2007 DEAD CHANNELS—Big Bang Love, Juvenile A (46 oku nen no koi)
When my Evening Class cohort Michael Hawley joined me at the Palm Springs International earlier this year, Takashi Miike's Big Bang Love, Juvenile A was high on his wish list; but, it was a no-show. It slipped over to his wish list for the Asian-American—again, a no-show—and then to the San Francisco International—where three strikes usually means you're out. Leave it to Bruce Fletcher to reconfigure the ol' ball game and bring Miike's 65th ("or so") film to Bay Area audiences as the opening night punch for Dead Channels Festival of Fantastic Film (Thursday, August 9, 7:30PM). We owe him a big thank you. Especially because he's bringing this visual mindfuck to the Castro Theatre.
Call it a passing phase, or maybe even a mood, but lately scratching my head feels good in response to movies I don't completely understand yet appreciate seeing. Nuit Noire started it with its textured self-referentiality and now Takashi Miike's Big Bang Love, Juvenile A follows suit with its compelling visual artistry pinned up to the big screen by a few plot points. Plot, however, is not actually the point. To better describe this somewhat impenetrable film, pardon my relying on the articulations of others.
If a synopsis is required, Shochiku's is mercifully brief: "Jun, an employee in a gay bar, kills a customer who sexually assaults him. While being transported to jail, he meets Shiro, another young prisoner who displays his brute force from the beginning. The timid Jun is attracted to his intensity—until one of them dies, and the mystery surrounding them deepens. Inside the prison the dance continues, and outside the walls, a rocketship waits in the shadow of the ancient pyramid."
"Has Miike gone all Von Trier on us?" Todd asked when the first stills began coming in for Big Bang Love Juvenile A, referencing the sparse, nonrealistic sets. The Gommorahizer reported on the film's selection at the 56th Berlinale (where it was nominated for a Teddy Award) and offered up the Berlinale's capsule.
Von Trier isn't the only auteur being referenced. Midnight Eye's Tom Mes melds the references seamlessly: "Big Bang Love, Juvenile A continues where Izo left off, with an overtly homoerotic, Brechtian prison drama whose barely-lit concrete corridors echo whispers of Von Trier and Godard." That's right, you've got your conceptual prologues and your minimalist sets abstracted into tense design plus some modern dance thrown in to purposefully fuse virilified masculinity with some fluttering red chiffon. Gender fluidity in an all-male prison naturally summons up hints of Jean Genet but not so much for heavy man-on-man action as for the glowing epiphanies that aestheticize murder. Daniel Kasman, in fact, writes that Big Bang Love, Juvenile A "evokes Jean Genet's Un chant d'amour (1950) by way of Lars von Trier's Dogville (2003)."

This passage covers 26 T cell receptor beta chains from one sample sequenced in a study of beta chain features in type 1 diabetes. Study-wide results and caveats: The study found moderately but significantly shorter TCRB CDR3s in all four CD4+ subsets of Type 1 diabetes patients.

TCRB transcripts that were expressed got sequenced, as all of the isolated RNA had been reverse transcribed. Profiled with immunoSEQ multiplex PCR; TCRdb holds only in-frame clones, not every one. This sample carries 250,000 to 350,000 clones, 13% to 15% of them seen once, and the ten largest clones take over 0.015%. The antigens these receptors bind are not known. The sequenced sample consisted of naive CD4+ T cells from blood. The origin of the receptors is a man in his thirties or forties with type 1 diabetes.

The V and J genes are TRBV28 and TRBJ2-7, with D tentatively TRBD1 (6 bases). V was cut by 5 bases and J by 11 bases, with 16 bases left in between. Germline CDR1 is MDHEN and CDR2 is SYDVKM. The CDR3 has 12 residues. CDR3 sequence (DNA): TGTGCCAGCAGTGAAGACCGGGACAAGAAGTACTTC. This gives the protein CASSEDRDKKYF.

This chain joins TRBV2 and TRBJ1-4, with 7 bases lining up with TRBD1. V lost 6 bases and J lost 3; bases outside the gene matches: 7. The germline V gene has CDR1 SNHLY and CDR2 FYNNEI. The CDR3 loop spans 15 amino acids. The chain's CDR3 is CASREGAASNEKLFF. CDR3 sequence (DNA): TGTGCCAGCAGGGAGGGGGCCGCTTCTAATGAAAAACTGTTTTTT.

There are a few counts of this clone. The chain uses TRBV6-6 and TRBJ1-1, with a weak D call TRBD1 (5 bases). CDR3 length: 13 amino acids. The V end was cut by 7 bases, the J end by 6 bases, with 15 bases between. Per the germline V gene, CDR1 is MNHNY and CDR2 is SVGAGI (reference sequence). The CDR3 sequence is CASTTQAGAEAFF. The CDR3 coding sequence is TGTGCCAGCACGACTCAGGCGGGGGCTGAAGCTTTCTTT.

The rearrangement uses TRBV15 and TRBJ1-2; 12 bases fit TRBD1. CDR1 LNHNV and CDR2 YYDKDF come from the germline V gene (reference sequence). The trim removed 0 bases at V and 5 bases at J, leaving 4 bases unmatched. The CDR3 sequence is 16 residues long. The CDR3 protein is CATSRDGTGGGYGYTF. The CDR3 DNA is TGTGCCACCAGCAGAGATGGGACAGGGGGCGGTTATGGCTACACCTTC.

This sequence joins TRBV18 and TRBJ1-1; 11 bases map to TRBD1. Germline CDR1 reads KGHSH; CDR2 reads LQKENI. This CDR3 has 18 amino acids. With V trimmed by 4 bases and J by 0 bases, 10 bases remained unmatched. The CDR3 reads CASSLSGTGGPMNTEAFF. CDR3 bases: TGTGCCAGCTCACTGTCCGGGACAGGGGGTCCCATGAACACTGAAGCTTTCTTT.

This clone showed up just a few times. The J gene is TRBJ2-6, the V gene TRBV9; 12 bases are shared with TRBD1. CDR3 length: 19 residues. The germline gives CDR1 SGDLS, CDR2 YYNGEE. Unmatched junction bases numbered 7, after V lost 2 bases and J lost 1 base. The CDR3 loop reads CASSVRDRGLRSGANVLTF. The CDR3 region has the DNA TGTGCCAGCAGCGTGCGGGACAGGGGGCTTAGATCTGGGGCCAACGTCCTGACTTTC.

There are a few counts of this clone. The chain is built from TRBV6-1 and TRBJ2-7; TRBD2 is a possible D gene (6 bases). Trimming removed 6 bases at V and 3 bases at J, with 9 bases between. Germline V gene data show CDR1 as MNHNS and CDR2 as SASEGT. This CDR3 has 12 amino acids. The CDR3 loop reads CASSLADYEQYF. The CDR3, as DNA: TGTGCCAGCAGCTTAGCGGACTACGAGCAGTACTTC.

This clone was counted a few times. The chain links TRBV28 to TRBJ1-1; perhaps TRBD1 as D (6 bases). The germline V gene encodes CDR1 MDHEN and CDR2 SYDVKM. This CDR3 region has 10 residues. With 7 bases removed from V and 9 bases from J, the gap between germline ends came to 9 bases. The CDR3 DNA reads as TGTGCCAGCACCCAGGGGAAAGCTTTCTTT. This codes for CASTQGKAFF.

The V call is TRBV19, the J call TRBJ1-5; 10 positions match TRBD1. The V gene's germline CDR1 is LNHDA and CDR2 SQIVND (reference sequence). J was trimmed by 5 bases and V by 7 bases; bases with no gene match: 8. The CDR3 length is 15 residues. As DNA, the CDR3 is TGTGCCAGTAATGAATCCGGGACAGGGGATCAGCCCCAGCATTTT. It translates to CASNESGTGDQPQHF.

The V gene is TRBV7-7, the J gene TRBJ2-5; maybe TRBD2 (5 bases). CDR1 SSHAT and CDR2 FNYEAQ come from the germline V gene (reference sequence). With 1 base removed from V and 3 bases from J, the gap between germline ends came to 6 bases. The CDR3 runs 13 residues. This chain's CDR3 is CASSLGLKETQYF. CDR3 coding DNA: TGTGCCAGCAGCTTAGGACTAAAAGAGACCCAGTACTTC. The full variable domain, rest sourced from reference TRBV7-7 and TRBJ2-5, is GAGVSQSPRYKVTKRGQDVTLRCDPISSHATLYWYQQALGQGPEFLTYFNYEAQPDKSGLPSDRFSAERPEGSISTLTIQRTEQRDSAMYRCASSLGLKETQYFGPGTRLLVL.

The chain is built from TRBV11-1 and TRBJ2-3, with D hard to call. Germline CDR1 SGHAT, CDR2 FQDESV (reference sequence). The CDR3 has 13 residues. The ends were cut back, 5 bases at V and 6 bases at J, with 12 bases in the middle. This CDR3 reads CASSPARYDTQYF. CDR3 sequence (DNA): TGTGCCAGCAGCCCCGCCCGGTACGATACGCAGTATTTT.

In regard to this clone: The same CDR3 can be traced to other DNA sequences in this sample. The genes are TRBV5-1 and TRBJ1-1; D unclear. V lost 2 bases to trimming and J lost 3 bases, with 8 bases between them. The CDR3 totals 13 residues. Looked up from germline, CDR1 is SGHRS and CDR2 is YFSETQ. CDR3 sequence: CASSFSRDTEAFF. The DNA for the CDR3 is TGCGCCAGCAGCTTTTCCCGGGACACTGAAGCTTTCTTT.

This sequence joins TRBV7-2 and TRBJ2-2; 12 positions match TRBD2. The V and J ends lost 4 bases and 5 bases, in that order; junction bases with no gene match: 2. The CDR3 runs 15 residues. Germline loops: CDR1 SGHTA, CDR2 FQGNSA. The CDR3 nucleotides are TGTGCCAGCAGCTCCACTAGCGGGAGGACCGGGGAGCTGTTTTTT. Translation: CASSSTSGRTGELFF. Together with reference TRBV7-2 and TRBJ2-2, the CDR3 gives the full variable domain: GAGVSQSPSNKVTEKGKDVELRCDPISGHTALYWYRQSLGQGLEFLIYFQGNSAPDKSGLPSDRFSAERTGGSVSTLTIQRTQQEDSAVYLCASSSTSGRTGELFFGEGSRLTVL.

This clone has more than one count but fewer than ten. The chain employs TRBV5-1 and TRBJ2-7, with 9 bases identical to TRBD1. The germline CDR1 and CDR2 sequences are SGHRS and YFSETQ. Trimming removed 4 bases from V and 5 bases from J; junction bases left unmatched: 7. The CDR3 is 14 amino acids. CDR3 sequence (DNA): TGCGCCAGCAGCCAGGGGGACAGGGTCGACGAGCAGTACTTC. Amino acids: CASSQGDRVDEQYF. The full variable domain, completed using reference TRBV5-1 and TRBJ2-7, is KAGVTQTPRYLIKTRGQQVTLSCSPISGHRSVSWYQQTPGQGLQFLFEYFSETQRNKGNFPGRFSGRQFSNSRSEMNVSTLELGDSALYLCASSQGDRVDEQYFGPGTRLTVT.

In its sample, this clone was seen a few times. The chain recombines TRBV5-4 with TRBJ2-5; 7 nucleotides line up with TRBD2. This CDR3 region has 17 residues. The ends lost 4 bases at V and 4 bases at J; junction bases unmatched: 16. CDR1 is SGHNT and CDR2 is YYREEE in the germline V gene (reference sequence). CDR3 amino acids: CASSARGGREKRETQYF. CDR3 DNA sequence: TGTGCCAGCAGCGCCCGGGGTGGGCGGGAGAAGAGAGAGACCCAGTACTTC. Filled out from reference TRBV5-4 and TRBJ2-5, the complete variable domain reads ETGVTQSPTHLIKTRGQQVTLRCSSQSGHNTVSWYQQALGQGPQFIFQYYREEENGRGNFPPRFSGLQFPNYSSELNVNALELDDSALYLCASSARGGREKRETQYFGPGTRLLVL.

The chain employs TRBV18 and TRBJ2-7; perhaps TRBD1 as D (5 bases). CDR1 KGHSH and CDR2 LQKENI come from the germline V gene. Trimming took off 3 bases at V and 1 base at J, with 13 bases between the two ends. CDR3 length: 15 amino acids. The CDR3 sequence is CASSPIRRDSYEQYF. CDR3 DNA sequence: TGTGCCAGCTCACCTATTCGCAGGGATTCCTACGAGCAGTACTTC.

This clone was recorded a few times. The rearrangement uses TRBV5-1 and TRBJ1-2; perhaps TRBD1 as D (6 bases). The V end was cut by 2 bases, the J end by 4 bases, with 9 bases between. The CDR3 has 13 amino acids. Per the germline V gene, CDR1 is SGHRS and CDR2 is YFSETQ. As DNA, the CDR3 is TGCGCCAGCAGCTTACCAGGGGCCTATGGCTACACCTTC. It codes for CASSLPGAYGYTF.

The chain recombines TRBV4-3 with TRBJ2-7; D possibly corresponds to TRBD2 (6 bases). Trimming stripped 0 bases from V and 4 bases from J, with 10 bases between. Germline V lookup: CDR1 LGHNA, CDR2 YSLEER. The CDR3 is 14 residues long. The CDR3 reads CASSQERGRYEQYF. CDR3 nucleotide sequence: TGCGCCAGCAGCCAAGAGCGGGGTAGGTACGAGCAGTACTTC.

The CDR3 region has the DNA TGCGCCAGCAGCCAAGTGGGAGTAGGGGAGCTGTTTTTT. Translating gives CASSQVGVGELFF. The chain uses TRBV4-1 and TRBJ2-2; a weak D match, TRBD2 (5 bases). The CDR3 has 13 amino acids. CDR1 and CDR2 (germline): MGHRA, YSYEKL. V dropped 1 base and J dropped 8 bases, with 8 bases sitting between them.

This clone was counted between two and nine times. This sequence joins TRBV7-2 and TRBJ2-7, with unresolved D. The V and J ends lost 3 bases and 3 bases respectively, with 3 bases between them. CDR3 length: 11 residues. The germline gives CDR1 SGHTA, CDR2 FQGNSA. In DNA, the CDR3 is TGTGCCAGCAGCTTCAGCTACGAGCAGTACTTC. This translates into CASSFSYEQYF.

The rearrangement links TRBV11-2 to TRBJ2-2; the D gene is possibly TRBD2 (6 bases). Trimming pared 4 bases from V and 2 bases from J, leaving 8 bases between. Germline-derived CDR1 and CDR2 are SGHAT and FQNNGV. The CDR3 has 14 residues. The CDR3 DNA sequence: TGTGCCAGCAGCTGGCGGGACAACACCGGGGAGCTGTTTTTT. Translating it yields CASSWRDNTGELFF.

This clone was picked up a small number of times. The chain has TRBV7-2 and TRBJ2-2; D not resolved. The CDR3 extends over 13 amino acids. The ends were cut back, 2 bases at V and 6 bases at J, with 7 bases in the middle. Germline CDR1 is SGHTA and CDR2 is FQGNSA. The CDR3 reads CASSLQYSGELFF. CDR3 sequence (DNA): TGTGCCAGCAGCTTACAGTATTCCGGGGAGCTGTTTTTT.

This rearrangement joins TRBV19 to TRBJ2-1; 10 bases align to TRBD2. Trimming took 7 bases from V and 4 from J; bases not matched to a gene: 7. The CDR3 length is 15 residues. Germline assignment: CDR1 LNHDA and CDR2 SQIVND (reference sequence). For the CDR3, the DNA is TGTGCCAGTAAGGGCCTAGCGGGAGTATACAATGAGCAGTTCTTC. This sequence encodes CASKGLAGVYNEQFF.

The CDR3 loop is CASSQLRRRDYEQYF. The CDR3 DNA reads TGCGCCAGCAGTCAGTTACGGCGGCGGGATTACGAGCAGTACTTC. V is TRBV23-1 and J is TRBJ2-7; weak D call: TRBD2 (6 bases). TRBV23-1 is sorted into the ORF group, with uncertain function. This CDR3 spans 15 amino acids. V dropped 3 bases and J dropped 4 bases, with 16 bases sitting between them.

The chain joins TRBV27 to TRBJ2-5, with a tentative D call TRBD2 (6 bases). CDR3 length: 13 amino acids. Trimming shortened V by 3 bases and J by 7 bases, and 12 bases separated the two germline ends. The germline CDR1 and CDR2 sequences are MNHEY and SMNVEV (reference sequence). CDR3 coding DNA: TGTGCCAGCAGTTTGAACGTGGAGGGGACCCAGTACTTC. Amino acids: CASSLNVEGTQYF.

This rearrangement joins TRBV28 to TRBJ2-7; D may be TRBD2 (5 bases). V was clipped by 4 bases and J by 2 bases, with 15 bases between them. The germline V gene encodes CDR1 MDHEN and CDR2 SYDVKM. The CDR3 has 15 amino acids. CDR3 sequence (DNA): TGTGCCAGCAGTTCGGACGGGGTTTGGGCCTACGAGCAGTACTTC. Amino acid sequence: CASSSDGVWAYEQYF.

Hypnotically artificial, Big Bang Love, Juvenile A "feels like a brooding existential mystery," Chiranjit Goswami writes at Not Coming to a Theater Near You, "frequently kinetic but also periodically pensive, where young men grapple with questions concerning identity and connection." They grapple in "scenes involving the attainment and exhibition of masculinity", which—in gist—Goswami insinuates reflects the "complicated concerns regarding man's ability to transform himself." Hey, no one said becoming a man would be easy (let alone comprehensible). But more than a "mystery", Goswami is more on track when he recognizes the cinematic exercise Miike poses with his Nouvelle Vague flourishes of "elliptical editing, jump-cuts, bold color schemes, or the hand-held cameras applied to convey the chaotic and intimidating atmosphere inside the enclosed prison cell." Which is to say, we're being shown something rather than told; something about creative resistance to imprisonment.
So—as I said at the very beginning—this is an admittedly confusing movie that is visually arresting and you too might find yourself scratching your head, and enjoying it. But don't go if your third acts require resolution or some kind of clear answer or meaning to it all and don't go if you're expecting someone's foot to be sawed off. Miike's playing with something else here; something he wants to show you. Then again, what he shows you, he might take away within the scene or while shifting into the next scene. Monitor Shiro's tattoos and let me know what you think that disappearing act is all about.
Be sure to check out Dennis Harvey's SF360 interview with Bruce Fletcher for his keen insights into the festival line-up. And per Dave Hudson at The Greencine Daily: The San Francisco Bay Guardian's got more coverage of the fest opening tomorrow and running through August 16. Johnny Ray Huston writes up John Newland's 1973 Don't Be Afraid of the Dark and Jamaa Fanaka's 1975 Welcome Home Brother Charles; a few of the newer titles singled out by Cheryl Eddy: Maurice Devereaux's End of the Line, Simon Rumley's The Living and the Dead, Jeff Roenning's Hot Baby! and Annette Ashlie Slomka's The Secret Life of Sarah Sheldon.
Cross-published on The Evening Class.